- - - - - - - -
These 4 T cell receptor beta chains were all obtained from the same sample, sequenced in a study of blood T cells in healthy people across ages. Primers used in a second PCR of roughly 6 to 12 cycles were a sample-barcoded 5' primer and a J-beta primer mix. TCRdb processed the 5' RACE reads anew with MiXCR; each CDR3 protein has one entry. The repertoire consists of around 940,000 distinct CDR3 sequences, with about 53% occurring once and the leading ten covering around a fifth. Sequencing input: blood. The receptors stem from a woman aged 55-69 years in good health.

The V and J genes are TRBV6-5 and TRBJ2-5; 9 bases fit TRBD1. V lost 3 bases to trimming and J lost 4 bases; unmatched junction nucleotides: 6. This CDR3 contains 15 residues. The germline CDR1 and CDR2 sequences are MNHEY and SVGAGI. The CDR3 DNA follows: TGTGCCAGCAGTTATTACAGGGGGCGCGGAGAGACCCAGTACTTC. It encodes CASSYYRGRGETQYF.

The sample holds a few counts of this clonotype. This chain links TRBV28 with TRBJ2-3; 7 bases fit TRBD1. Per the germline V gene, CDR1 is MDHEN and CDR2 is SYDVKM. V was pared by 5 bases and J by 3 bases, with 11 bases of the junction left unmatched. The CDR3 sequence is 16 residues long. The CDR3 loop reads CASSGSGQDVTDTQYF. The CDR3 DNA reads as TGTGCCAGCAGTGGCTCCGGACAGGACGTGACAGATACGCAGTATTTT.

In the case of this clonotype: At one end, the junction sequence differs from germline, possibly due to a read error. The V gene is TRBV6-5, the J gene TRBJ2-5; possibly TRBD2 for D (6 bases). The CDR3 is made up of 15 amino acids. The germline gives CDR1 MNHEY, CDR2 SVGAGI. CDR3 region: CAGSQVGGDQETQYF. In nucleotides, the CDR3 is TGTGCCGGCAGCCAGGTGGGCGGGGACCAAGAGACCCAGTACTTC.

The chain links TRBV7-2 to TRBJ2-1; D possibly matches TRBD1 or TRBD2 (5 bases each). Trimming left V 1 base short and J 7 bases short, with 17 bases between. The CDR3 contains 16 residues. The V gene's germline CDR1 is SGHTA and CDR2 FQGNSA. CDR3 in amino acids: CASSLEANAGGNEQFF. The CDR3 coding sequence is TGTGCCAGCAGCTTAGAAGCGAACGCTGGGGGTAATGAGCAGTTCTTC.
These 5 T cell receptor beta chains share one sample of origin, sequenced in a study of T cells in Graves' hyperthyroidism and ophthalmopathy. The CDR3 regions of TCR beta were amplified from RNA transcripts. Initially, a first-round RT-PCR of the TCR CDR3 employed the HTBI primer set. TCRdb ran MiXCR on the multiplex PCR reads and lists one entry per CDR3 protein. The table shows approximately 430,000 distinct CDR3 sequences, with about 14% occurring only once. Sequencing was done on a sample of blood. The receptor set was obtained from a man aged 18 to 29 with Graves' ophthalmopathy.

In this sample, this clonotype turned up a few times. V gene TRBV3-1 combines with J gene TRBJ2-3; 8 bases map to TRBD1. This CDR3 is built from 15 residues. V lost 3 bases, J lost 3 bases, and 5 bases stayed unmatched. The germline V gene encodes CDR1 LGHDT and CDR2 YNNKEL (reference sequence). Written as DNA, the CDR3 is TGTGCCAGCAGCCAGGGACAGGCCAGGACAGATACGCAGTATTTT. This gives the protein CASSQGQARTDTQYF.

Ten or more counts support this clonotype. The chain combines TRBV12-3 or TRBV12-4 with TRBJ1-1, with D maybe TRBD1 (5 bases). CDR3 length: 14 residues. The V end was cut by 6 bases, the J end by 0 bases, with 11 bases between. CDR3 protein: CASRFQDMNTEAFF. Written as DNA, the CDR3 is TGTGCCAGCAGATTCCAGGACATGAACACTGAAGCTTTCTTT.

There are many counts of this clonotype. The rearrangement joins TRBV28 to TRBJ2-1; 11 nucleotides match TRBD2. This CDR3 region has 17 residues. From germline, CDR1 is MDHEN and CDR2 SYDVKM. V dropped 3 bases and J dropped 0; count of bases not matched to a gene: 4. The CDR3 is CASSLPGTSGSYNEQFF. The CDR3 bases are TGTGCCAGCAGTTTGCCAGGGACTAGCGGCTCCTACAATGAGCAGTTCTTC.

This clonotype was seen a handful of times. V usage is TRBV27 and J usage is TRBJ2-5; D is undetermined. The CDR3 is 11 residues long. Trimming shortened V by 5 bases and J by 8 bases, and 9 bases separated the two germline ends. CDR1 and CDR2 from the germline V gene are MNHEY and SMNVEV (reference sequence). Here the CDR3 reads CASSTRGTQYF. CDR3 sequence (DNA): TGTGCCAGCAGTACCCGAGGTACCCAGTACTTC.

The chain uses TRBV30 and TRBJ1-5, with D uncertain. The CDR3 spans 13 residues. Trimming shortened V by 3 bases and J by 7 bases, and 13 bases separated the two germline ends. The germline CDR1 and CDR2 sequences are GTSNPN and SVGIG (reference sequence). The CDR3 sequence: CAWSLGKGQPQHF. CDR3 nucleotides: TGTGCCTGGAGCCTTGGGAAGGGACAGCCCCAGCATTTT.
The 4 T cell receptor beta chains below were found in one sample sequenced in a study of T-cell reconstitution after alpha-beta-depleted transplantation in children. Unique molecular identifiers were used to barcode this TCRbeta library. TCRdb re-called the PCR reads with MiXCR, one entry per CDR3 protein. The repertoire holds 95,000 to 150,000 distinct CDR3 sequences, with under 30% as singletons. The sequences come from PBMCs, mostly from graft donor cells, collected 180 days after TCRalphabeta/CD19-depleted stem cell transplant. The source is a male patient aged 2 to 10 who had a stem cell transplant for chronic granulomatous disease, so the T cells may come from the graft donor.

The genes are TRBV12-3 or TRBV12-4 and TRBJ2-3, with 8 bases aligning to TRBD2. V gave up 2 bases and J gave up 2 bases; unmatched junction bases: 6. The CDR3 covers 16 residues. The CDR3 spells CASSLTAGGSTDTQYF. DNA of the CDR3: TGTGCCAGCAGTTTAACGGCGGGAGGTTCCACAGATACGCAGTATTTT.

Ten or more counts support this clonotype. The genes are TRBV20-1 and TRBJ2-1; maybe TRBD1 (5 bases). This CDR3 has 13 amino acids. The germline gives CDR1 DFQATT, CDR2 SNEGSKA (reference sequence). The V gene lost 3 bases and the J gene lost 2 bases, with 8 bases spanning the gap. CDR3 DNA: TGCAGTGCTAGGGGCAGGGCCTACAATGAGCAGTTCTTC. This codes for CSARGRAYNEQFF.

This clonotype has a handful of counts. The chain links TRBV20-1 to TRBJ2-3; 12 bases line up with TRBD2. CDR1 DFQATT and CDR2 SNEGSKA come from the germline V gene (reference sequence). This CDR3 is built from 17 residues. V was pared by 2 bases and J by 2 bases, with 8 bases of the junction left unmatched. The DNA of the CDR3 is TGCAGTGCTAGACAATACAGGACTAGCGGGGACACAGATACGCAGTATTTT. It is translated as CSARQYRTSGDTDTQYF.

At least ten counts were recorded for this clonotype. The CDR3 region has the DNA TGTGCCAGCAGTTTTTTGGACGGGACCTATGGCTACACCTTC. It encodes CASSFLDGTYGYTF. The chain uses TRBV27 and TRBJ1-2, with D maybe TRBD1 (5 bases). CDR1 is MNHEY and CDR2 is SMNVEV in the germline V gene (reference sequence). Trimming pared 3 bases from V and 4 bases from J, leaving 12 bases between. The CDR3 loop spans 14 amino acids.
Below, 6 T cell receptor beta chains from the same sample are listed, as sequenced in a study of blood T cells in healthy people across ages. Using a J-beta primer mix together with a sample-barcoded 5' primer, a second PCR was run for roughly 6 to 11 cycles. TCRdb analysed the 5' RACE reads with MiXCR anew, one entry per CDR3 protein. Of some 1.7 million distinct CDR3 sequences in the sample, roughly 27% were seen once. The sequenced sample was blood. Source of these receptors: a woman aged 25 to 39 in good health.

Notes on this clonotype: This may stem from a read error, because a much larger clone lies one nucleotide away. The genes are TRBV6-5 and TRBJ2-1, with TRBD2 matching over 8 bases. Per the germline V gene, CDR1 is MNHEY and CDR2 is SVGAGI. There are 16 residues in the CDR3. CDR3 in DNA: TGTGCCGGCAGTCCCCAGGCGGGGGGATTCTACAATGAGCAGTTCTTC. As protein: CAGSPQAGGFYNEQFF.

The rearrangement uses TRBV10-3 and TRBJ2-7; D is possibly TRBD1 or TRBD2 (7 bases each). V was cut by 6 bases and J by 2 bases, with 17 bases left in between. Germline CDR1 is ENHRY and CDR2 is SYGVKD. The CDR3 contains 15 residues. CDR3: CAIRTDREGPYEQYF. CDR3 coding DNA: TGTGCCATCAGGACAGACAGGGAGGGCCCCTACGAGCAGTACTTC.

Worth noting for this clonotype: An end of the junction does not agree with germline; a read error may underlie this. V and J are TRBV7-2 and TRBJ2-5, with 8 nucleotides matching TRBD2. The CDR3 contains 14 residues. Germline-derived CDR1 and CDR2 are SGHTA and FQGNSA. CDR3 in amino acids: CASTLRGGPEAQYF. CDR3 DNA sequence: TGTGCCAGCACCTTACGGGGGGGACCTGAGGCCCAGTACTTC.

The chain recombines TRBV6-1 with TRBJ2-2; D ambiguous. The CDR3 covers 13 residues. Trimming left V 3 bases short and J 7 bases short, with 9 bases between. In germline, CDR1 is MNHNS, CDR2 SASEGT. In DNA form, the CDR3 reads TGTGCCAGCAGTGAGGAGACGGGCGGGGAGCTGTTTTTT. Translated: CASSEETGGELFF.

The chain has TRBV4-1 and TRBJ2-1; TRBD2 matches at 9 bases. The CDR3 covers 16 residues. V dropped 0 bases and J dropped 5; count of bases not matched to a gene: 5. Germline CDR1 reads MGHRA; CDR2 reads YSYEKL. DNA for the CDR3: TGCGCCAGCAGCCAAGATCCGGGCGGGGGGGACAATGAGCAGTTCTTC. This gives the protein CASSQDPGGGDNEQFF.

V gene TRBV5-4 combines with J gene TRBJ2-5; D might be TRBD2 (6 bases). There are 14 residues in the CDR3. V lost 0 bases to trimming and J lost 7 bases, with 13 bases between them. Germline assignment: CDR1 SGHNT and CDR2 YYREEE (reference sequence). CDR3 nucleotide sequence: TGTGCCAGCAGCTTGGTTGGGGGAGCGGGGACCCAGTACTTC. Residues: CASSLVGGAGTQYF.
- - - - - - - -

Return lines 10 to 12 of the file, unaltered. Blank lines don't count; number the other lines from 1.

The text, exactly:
This clonotype was seen a handful of times. V usage is TRBV27 and J usage is TRBJ2-5; D is undetermined. The CDR3 is 11 residues long. Trimming shortened V by 5 bases and J by 8 bases, and 9 bases separated the two germline ends. CDR1 and CDR2 from the germline V gene are MNHEY and SMNVEV (reference sequence). Here the CDR3 reads CASSTRGTQYF. CDR3 sequence (DNA): TGTGCCAGCAGTACCCGAGGTACCCAGTACTTC.

The chain uses TRBV30 and TRBJ1-5, with D uncertain. The CDR3 spans 13 residues. Trimming shortened V by 3 bases and J by 7 bases, and 13 bases separated the two germline ends. The germline CDR1 and CDR2 sequences are GTSNPN and SVGIG (reference sequence). The CDR3 sequence: CAWSLGKGQPQHF. CDR3 nucleotides: TGTGCCTGGAGCCTTGGGAAGGGACAGCCCCAGCATTTT.
The 4 T cell receptor beta chains below were found in one sample sequenced in a study of T-cell reconstitution after alpha-beta-depleted transplantation in children. Unique molecular identifiers were used to barcode this TCRbeta library. TCRdb re-called the PCR reads with MiXCR, one entry per CDR3 protein. The repertoire holds 95,000 to 150,000 distinct CDR3 sequences, with under 30% as singletons. The sequences come from PBMCs, mostly from graft donor cells, collected 180 days after TCRalphabeta/CD19-depleted stem cell transplant. The source is a male patient aged 2 to 10 who had a stem cell transplant for chronic granulomatous disease, so the T cells may come from the graft donor.